Advancing Knowledge2020-04-09T15:35:04+00:00

Asian Species

Advancing Knowledge

Successful conservation relies on in-depth understanding of species and ecosystems. To underpin conservation efforts for Southeast Asia’s wildlife, it is essential that better knowledge and data are gathered and disseminated.

As long as gaps in the data for Southeast Asia remain, the chances of species being wiped out by accident will continue to be worryingly high. The highest priority is to complete and maintain data for two key International Union for Conservation of Nature (IUCN) Standards: the IUCN Red List of Threatened Species and Key Biodiversity Areas.

Image © Chris Scarffe

Synchronicity Earth is helping build the knowledge base on Asian Species by:

Supporting the completion and/or updating of IUCN Red List assessments.

IUCN Red List assessments are the best tool we have to understand current threat levels for species around the world. Filling gaps in knowledge by making sure that species are assessed and that assessments are kept up to date is vital in the struggle to conserve species in Southeast Asia.

Facilitating the designation, recording and protection of Key Biodiversity Areas (KBAs), particularly those triggered by Critically Endangered species.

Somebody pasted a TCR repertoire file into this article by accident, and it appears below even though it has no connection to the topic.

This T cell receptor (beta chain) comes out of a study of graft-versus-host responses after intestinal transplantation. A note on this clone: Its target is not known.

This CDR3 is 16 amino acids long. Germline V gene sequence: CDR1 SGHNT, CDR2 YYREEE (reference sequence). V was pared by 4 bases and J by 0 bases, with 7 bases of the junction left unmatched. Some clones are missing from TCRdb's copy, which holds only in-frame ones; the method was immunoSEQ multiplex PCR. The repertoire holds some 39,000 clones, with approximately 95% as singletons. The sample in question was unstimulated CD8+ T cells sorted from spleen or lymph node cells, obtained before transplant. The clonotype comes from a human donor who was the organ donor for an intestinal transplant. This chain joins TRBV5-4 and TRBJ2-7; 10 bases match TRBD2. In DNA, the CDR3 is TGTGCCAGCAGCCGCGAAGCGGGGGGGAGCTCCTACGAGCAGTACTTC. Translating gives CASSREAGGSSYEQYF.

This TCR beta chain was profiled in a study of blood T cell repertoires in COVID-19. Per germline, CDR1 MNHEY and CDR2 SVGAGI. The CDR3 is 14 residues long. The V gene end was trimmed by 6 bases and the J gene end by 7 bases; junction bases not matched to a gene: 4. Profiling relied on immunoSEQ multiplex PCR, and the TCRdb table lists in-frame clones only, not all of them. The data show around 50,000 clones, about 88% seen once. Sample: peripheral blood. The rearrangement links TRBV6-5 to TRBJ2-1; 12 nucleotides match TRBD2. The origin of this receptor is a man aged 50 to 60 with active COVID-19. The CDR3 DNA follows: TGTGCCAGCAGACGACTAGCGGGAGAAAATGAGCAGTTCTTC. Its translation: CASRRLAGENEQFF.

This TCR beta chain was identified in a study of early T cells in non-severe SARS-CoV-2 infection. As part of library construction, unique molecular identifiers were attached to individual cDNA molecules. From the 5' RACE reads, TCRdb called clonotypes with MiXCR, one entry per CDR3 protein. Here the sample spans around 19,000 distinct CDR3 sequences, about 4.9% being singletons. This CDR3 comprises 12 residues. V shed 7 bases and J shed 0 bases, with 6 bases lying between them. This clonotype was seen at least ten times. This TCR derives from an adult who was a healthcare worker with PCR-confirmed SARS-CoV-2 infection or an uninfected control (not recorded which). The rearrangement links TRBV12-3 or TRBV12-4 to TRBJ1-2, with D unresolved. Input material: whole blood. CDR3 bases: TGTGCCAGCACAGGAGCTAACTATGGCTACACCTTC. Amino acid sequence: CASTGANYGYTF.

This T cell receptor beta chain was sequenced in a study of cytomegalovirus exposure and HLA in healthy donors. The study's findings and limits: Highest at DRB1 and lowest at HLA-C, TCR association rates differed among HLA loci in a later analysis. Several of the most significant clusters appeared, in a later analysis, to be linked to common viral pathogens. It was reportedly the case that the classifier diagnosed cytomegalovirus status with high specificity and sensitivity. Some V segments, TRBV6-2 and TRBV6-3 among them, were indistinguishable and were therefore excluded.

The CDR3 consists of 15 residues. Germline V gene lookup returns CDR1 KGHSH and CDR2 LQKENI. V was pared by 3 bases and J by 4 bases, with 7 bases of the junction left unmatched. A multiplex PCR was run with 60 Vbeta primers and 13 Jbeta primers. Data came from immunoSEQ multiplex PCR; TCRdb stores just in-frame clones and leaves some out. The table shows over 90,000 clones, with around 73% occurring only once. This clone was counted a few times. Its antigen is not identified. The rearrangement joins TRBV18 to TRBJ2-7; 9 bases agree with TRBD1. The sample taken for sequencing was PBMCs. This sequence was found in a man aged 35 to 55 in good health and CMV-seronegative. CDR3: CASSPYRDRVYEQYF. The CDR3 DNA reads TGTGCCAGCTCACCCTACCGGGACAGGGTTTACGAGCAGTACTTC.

Key Biodiversity Areas (KBAs) are becoming the most coherent and widely accepted mechanism for recognising major sites of significance for biodiversity. They feed into government and private sector policies and standards, such as those of the World Bank and regional development banks.

Supporting vital research into key species, taxonomic groups, threats, and conservation solutions.

Many of the most threatened species in Southeast Asia are very poorly known. For example, for many species there is limited knowledge of their distribution in the wild, habitat requirements, breeding ecology, or threats to their survival. Synchronicity Earth will support applied research across these key areas so that more effective conservation projects can be developed.

* Images (L to R): Han Lianxian; Chris Scarffe; Chris Scarffe

“Data from the IUCN Red List of Threatened Species show that most groups of species so far studied are more threatened in Southeast Asia than elsewhere. Compared with other parts of the tropics, Southeast Asia has a higher proportion of its plant, reptile, bird and mammal species categorised as globally threatened.”

(IUCN 2019)